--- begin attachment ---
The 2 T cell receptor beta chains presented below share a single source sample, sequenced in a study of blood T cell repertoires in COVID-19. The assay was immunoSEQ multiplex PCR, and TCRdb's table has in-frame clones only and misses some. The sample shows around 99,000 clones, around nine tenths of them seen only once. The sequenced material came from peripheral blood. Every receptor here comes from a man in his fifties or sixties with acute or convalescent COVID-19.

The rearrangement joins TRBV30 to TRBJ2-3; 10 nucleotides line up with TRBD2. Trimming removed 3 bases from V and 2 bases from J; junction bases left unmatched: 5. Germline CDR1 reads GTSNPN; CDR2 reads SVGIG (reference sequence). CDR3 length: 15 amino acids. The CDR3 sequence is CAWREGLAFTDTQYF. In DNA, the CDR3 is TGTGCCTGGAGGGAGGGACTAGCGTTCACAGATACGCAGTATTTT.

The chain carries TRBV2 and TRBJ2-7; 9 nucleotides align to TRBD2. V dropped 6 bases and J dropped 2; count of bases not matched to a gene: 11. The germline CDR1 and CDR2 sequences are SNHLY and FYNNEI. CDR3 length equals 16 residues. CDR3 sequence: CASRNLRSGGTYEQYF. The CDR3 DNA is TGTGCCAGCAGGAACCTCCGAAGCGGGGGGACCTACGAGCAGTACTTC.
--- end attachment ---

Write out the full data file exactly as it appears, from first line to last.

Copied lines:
The 2 T cell receptor beta chains presented below share a single source sample, sequenced in a study of blood T cell repertoires in COVID-19. The assay was immunoSEQ multiplex PCR, and TCRdb's table has in-frame clones only and misses some. The sample shows around 99,000 clones, around nine tenths of them seen only once. The sequenced material came from peripheral blood. Every receptor here comes from a man in his fifties or sixties with acute or convalescent COVID-19.

The rearrangement joins TRBV30 to TRBJ2-3; 10 nucleotides line up with TRBD2. Trimming removed 3 bases from V and 2 bases from J; junction bases left unmatched: 5. Germline CDR1 reads GTSNPN; CDR2 reads SVGIG (reference sequence). CDR3 length: 15 amino acids. The CDR3 sequence is CAWREGLAFTDTQYF. In DNA, the CDR3 is TGTGCCTGGAGGGAGGGACTAGCGTTCACAGATACGCAGTATTTT.

The chain carries TRBV2 and TRBJ2-7; 9 nucleotides align to TRBD2. V dropped 6 bases and J dropped 2; count of bases not matched to a gene: 11. The germline CDR1 and CDR2 sequences are SNHLY and FYNNEI. CDR3 length equals 16 residues. CDR3 sequence: CASRNLRSGGTYEQYF. The CDR3 DNA is TGTGCCAGCAGGAACCTCCGAAGCGGGGGGACCTACGAGCAGTACTTC.